Police boss wants to increase firearms and shotgun certificate fees
BASC accuses West Midlands Police of "inefficiencies" as a senior officer claims the force is losing money over firearms applications
In another blow to the shooting community, a senior police official has called on the Government to increase the fees charged to applicants for firearms and shotgun certificates.
David Jamieson, Police and Crime Commissioner (PCC) for West Midlands Police, said he wants to make sure that forces are not “subsidising gun ownership”.
Mr Jamieson claims there is an average loss of £36.85 for every application and says that West Midlands Police is subsidising the public by almost £100,000 each year to cover the cost. He further extrapolates a national shortfall of around £6.4million annually.
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“I have asked the Home Secretary to review the rates to stop police forces subsidising the cost of gun ownership,” he said.
“The truth is that the rates the Government set are subsidising gun ownership and harming police numbers. I could recruit extra officers if I were allowed to recover costs on gun licensing. If the Home Office were to increase the charges in line with costs, we could increase police officer numbers by nearly 130 across England and Wales.
“It can’t be right that police forces are not allowed to charge gun owners what it actually costs to process their licences and make the proper checks. The Government needs to carry out a review as soon as possible.”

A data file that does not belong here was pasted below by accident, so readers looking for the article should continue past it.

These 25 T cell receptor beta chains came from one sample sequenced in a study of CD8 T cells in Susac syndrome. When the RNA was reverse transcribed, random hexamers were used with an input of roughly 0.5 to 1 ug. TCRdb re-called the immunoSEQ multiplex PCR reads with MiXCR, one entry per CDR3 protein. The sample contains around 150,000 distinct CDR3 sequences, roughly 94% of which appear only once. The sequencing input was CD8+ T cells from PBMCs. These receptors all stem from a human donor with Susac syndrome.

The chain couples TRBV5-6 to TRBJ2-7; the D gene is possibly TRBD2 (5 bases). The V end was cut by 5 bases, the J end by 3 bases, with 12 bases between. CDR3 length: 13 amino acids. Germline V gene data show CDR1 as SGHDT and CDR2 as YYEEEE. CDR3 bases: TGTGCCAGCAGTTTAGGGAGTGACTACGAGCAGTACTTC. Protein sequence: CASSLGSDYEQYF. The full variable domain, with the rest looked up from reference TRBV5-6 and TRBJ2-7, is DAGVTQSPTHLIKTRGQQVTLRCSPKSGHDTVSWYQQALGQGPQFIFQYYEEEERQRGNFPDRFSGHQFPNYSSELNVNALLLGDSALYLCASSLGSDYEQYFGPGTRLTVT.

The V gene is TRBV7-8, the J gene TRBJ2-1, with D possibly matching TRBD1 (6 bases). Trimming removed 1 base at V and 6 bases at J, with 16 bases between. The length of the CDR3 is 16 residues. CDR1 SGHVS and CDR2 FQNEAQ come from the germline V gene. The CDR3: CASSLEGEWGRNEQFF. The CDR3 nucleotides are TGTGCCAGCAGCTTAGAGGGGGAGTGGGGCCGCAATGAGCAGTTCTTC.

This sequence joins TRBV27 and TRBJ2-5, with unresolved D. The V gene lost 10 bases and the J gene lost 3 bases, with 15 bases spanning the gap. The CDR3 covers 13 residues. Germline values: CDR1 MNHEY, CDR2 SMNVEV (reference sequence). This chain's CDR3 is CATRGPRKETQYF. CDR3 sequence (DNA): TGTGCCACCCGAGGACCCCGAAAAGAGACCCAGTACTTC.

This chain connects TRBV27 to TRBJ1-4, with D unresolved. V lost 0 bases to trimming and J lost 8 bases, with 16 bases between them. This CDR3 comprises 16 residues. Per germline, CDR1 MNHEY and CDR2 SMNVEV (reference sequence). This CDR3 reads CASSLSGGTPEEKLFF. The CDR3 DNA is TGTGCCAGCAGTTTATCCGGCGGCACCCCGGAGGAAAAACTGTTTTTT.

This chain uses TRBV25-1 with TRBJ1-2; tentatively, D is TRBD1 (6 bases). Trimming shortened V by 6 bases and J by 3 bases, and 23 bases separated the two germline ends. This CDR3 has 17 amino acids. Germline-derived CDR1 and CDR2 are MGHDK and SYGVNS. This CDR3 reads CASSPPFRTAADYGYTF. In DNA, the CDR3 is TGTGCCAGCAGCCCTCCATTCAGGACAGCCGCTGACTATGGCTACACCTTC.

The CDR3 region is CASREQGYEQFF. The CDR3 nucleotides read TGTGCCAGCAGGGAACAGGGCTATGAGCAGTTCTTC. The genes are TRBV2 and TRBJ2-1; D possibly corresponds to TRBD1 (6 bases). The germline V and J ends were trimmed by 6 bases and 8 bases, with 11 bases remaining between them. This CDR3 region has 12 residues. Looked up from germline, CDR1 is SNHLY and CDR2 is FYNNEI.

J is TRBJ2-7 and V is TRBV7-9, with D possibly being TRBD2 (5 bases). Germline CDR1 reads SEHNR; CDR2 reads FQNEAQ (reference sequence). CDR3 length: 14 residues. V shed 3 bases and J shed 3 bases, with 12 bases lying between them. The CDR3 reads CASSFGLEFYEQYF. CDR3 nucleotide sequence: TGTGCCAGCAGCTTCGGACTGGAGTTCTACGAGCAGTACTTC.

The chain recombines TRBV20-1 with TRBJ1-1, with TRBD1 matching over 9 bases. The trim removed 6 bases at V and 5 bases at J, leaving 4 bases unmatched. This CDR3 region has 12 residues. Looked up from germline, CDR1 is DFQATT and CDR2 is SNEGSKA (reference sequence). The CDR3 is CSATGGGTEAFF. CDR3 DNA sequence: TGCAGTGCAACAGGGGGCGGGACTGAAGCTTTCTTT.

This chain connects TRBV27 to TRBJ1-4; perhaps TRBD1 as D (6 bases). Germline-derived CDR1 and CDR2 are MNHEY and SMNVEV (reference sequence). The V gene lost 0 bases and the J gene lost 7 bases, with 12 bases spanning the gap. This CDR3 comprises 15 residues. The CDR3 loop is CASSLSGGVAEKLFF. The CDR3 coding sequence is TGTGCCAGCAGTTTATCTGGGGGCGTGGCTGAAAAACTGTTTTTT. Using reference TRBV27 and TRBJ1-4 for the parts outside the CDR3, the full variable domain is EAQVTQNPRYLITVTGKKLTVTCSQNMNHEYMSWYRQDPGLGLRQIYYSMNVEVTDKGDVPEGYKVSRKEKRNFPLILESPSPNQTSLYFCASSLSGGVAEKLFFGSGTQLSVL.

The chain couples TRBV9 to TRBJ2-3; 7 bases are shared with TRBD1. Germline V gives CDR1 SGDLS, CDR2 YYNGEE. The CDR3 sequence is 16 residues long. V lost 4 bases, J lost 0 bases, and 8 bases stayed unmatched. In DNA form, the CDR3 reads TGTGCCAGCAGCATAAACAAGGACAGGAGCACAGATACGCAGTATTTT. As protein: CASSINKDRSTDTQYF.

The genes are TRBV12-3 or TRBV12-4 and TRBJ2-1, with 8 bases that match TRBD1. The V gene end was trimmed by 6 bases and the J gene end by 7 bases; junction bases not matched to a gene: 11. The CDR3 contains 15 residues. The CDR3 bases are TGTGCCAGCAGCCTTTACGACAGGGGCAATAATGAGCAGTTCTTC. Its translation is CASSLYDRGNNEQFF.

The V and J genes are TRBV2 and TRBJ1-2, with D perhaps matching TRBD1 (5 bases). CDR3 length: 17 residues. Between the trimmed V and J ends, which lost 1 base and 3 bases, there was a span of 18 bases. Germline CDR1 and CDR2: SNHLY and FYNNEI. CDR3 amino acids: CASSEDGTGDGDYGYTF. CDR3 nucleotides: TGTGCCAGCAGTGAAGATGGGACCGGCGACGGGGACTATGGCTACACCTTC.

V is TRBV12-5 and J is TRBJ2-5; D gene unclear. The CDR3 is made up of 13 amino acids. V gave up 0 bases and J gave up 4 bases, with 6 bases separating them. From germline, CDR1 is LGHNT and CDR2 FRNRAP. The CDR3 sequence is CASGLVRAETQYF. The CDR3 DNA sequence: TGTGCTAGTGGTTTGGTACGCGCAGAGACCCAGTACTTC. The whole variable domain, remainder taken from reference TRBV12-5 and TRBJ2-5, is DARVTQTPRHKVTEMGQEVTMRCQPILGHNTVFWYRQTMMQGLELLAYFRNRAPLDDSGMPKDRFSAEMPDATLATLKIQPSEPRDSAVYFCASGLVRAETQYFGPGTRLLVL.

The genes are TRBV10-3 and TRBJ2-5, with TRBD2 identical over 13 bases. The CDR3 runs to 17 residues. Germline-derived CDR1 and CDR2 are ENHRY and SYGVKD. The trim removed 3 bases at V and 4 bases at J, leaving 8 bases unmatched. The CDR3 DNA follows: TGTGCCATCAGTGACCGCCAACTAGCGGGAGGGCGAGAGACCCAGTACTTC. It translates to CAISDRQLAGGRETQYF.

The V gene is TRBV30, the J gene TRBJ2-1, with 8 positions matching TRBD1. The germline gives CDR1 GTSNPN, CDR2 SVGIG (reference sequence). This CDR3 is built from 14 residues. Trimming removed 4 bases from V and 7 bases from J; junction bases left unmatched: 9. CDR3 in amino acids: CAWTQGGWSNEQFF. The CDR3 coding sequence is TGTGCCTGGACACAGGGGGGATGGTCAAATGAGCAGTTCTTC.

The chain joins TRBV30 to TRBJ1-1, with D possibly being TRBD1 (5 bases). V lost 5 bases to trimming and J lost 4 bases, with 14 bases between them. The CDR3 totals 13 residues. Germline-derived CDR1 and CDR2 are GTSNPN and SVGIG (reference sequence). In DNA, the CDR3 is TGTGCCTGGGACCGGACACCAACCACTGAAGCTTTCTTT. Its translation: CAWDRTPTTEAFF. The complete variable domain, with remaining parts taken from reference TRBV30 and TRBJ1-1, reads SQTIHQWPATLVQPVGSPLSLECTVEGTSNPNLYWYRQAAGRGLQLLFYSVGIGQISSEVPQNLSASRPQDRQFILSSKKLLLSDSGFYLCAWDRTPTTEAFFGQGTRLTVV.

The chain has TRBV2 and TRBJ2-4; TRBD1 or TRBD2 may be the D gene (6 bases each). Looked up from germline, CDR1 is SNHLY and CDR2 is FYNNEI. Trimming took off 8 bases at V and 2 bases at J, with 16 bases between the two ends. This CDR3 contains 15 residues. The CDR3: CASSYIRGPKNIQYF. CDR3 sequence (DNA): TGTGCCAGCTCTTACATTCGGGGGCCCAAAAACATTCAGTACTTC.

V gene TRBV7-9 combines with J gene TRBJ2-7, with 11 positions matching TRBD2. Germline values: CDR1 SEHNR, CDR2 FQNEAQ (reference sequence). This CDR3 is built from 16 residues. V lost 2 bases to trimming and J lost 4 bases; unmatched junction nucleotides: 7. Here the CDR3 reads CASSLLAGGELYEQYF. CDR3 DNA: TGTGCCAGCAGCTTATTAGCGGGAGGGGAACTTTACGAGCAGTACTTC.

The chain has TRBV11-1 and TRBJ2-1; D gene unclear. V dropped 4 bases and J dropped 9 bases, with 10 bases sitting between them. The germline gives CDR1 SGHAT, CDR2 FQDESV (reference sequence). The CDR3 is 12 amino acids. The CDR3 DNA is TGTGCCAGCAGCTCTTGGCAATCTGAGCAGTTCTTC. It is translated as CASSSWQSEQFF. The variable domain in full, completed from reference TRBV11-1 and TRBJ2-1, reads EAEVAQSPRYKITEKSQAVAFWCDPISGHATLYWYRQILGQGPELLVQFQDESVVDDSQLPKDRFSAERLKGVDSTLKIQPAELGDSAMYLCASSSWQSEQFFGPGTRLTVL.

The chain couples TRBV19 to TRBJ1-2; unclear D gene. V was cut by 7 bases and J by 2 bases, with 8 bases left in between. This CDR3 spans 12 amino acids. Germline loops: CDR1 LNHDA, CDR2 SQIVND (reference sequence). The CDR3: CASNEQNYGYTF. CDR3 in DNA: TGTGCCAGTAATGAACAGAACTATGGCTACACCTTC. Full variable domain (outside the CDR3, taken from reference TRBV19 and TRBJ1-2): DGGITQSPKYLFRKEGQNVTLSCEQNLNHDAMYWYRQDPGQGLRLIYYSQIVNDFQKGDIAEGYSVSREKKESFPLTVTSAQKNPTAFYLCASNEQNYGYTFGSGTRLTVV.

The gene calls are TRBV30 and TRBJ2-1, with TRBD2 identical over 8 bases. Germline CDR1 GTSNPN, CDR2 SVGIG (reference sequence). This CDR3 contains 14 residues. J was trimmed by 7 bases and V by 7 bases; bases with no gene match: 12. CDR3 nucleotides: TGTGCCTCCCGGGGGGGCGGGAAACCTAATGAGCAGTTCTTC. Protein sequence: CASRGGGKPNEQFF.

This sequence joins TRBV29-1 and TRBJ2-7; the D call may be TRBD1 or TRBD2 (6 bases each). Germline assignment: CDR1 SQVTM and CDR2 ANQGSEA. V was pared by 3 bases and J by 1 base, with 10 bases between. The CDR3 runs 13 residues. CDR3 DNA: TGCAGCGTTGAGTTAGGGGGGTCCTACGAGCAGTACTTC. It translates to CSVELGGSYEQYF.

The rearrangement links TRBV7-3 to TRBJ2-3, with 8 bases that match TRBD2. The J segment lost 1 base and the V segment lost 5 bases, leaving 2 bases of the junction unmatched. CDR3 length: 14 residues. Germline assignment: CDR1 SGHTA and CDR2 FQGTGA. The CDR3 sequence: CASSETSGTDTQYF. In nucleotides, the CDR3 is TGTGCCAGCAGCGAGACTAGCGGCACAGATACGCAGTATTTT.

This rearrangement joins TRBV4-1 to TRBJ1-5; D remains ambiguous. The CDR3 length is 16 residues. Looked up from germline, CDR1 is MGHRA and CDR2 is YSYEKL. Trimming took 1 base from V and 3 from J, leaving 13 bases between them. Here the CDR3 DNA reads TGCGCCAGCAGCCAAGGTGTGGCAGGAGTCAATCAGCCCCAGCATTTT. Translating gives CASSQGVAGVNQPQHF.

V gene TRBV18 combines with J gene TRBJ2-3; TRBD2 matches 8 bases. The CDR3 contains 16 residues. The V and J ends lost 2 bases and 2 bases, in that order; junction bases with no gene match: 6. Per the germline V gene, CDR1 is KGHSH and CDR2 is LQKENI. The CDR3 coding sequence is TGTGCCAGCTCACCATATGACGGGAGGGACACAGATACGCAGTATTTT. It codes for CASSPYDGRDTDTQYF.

BASC is highly critical of Mr Jamieson’s campaign and pointed out that West Midlands Police sat on a Home Office working group in 2014 that examined costs before agreeing suitable fees across England, Wales and Scotland.
Bill Harriman, BASC’s director of firearms, responded: “It is quite alarming that the PCC for West Midlands can use inefficiencies in his force to justify wild claims for significant losses at a national level.
“If West Midlands are not making ends meet from fee levels deemed suitable by the working group, then his force has introduced an inefficiency into the process which has caused it to cost more than it should.
“West Midlands still carry out some administratively inefficient processes; for example, land checks, invoking unnecessary conditions on firearm certificates and a failure to introduce ‘e-commerce’. Perhaps they should be examining failures closer to home.”